Last year, Kindergarten teacher Bethene Songer from Western Hills Elementary approached her building principal with the idea of using Facebook to engage her parents. After discussions with School Community Relations and technology department, they set out to pilot the use of Facebook to engage parents. The following questions and answers are provided by the team involved in the pilot, which included: Bethene Songer, Kindergarten teacher at WH; Beth Thornton, principal at WH, Brian Abeling from Technology.
Q1. Why Facebook? Why not just a regular web page?
Bethene Songer: This is a tool that most parents know how to use and use on a consistent basis. Why struggle to make parents visit your website or blog when you can meet them in a place they already visit online?
Q2. When did you start using Facebook in your classroom?
Bethene Songer: I asked my building principal about the idea during the summer. After conversations with my building principal, school community relations and technology, I started the pilot just after the start of last school year.
Q3. What did your principal say to this request?
Bethene Songer: The principal was supportive and she wanted the pilot to proceed. We then proceeded with talking to School Community Relations and technology, to discuss what was needed in order to proceed.
Q4. Did you talk with your parents about the idea before proceeding?
Bethene Songer: Yes. Last year, I had each family fill out a survey about their comfort level with Facebook during Open House. This school year, I conducted this during my home visits at the start of the school year.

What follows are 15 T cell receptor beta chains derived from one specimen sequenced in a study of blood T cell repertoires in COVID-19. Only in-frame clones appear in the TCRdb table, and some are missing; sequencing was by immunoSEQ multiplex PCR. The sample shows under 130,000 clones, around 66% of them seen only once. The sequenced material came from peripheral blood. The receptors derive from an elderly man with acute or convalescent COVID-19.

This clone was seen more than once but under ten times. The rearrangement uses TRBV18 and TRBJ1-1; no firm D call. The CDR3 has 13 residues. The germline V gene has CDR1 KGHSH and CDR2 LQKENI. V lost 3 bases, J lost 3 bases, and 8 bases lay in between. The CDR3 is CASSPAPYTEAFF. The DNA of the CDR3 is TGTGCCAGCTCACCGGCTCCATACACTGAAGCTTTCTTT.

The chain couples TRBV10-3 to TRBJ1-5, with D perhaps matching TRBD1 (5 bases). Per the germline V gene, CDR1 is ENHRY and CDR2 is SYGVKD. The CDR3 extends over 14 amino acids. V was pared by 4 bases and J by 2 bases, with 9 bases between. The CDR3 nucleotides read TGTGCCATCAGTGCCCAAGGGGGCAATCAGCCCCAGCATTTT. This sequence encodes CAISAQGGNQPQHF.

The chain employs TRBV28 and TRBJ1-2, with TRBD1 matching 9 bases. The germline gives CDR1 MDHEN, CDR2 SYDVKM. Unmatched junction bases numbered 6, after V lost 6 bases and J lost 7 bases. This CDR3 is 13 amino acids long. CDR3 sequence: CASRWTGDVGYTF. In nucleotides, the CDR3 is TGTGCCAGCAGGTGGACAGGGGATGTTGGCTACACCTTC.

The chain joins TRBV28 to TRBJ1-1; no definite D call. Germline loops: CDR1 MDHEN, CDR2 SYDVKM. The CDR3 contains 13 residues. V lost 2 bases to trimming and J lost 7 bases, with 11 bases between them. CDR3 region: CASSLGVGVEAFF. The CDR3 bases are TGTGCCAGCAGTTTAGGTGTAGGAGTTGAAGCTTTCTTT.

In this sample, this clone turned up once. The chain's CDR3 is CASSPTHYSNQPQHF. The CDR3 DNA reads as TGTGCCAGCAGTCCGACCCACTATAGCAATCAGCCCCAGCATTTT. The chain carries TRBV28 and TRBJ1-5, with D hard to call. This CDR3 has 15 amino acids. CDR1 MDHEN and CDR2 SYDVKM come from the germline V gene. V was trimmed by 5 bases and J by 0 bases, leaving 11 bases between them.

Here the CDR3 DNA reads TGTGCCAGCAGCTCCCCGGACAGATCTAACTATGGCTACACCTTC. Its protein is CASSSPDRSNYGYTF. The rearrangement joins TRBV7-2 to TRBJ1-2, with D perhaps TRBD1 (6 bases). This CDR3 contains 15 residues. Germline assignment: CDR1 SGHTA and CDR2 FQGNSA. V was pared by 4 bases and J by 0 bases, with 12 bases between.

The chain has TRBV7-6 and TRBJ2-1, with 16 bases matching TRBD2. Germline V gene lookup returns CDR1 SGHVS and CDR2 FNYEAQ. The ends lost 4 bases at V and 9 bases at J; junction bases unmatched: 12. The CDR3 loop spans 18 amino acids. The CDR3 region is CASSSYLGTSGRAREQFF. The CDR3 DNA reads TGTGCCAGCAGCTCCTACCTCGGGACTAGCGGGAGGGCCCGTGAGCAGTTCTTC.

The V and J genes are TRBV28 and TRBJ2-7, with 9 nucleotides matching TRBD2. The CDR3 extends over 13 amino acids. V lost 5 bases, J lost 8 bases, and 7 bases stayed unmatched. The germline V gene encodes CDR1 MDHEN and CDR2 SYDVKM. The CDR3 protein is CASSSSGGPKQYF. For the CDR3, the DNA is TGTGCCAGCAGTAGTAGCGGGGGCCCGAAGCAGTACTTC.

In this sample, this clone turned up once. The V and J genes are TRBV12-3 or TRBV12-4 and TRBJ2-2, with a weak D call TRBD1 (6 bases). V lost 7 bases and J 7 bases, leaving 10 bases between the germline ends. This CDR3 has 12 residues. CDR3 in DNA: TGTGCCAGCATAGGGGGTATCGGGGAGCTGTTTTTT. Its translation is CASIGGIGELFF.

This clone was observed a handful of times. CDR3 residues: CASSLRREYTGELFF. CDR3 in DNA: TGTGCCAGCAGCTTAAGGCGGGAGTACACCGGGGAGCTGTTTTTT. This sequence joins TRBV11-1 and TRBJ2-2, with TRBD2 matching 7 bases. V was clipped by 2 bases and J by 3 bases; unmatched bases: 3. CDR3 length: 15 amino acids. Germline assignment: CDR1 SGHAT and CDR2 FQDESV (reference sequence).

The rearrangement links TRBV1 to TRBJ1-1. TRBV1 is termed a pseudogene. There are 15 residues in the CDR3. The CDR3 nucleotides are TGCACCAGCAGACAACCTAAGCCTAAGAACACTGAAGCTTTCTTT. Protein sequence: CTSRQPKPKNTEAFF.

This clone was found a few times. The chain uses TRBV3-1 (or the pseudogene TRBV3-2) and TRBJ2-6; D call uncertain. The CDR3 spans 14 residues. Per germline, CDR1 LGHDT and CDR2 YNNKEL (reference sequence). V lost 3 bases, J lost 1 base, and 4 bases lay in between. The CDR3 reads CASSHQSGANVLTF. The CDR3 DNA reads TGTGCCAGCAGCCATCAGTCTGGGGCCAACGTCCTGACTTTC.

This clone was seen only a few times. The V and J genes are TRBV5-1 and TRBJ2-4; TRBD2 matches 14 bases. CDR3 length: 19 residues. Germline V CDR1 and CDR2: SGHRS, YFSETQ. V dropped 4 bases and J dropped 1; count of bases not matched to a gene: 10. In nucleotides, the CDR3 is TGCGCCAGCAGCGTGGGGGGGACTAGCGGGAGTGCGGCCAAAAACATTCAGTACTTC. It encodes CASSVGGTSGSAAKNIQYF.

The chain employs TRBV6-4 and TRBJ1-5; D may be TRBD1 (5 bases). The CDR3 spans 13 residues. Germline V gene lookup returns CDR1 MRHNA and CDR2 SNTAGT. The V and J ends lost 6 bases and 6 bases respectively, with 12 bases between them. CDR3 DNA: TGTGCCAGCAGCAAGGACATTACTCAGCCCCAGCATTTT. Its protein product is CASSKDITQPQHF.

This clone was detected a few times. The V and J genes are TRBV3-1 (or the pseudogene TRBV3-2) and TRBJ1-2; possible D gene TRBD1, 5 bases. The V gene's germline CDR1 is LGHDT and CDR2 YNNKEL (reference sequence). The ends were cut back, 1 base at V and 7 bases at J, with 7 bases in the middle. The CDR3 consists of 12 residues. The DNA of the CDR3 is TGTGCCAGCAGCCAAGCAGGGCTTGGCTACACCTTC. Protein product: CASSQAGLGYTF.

Q5. Did any parents object or opt-out?
Bethene Songer: Yes, I did have one family opt out.
Q6. How did you set this up? Did you create a new generic Facebook account or did you use your own existing Facebook account?
Bethene Songer: I used my existing Facebook account and create a closed group – which serves as a private group. This means that only approved members of the group can see and interact with posts and photos. I used the directions provided by Matt Gomez, a Kindergarten teacher from Texas who provided on-line directions for how to setup and manage a closed Facebook group (visit:
Q7. Since you are using your own personal Facebook account, do you have to be friends with your children’s parents?
Bethene Songer: No… you ARE NOT friends with them. Instead, you are both members of a closed group. This means that parents CAN NOT see your regular Facebook posts and/or pictures.
Q8. Do students actually have accounts or is this something you use just with parents?
Bethene Songer: Students do not have accounts – I use Facebook as a way to engage parents.
Q9. Did you ever have to delete any posts from parents? Does it happen very often? What other types of problems do you encounter?
Bethene Songer: First of all, let me say that when we set up our group, I made sure, as the administrator, to be notified (email) anytime something was posted on the page. I believe that is extremely important detail. I checked email regularly and Facebook, typically at the end of the day.
I only had to remove one post from our group last school year. Once it was removed, I emailed the parents and informed them that I had removed their post and why.
I also set up pictures the same way as posts. If anyone tried to tag a picture, an email was sent to the administrator to ask for permission. Permission was always denied. Parents knew this, but they still tried. If the picture was only of their child, I would personally email the photo to the parent.
Another issue that arose was parents posting pictures to the site….great idea/involvement, but unfortunately we had that one parent that did not want their child on FB. I emailed the parent and let them know I would be deleting a few pictures and why. Everyone was very understanding.
Q10. What types of things do you post for parents? What types of posts or content were the most popular and got the most reaction from parents?